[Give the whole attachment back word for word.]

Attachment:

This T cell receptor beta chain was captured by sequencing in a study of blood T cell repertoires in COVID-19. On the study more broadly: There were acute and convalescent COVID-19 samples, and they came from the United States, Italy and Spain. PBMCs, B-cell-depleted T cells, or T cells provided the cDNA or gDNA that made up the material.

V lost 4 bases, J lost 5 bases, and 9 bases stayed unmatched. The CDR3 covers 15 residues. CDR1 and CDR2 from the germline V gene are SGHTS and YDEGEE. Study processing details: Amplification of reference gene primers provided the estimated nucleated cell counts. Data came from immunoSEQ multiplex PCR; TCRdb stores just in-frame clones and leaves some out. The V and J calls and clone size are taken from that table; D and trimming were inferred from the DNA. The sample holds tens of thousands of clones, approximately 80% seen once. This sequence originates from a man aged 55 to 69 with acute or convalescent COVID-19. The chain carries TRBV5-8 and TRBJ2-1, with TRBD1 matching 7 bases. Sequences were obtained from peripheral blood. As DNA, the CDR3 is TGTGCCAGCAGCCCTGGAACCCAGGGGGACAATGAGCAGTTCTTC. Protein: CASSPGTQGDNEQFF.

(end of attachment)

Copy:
This T cell receptor beta chain was captured by sequencing in a study of blood T cell repertoires in COVID-19. On the study more broadly: There were acute and convalescent COVID-19 samples, and they came from the United States, Italy and Spain. PBMCs, B-cell-depleted T cells, or T cells provided the cDNA or gDNA that made up the material.

V lost 4 bases, J lost 5 bases, and 9 bases stayed unmatched. The CDR3 covers 15 residues. CDR1 and CDR2 from the germline V gene are SGHTS and YDEGEE. Study processing details: Amplification of reference gene primers provided the estimated nucleated cell counts. Data came from immunoSEQ multiplex PCR; TCRdb stores just in-frame clones and leaves some out. The V and J calls and clone size are taken from that table; D and trimming were inferred from the DNA. The sample holds tens of thousands of clones, approximately 80% seen once. This sequence originates from a man aged 55 to 69 with acute or convalescent COVID-19. The chain carries TRBV5-8 and TRBJ2-1, with TRBD1 matching 7 bases. Sequences were obtained from peripheral blood. As DNA, the CDR3 is TGTGCCAGCAGCCCTGGAACCCAGGGGGACAATGAGCAGTTCTTC. Protein: CASSPGTQGDNEQFF.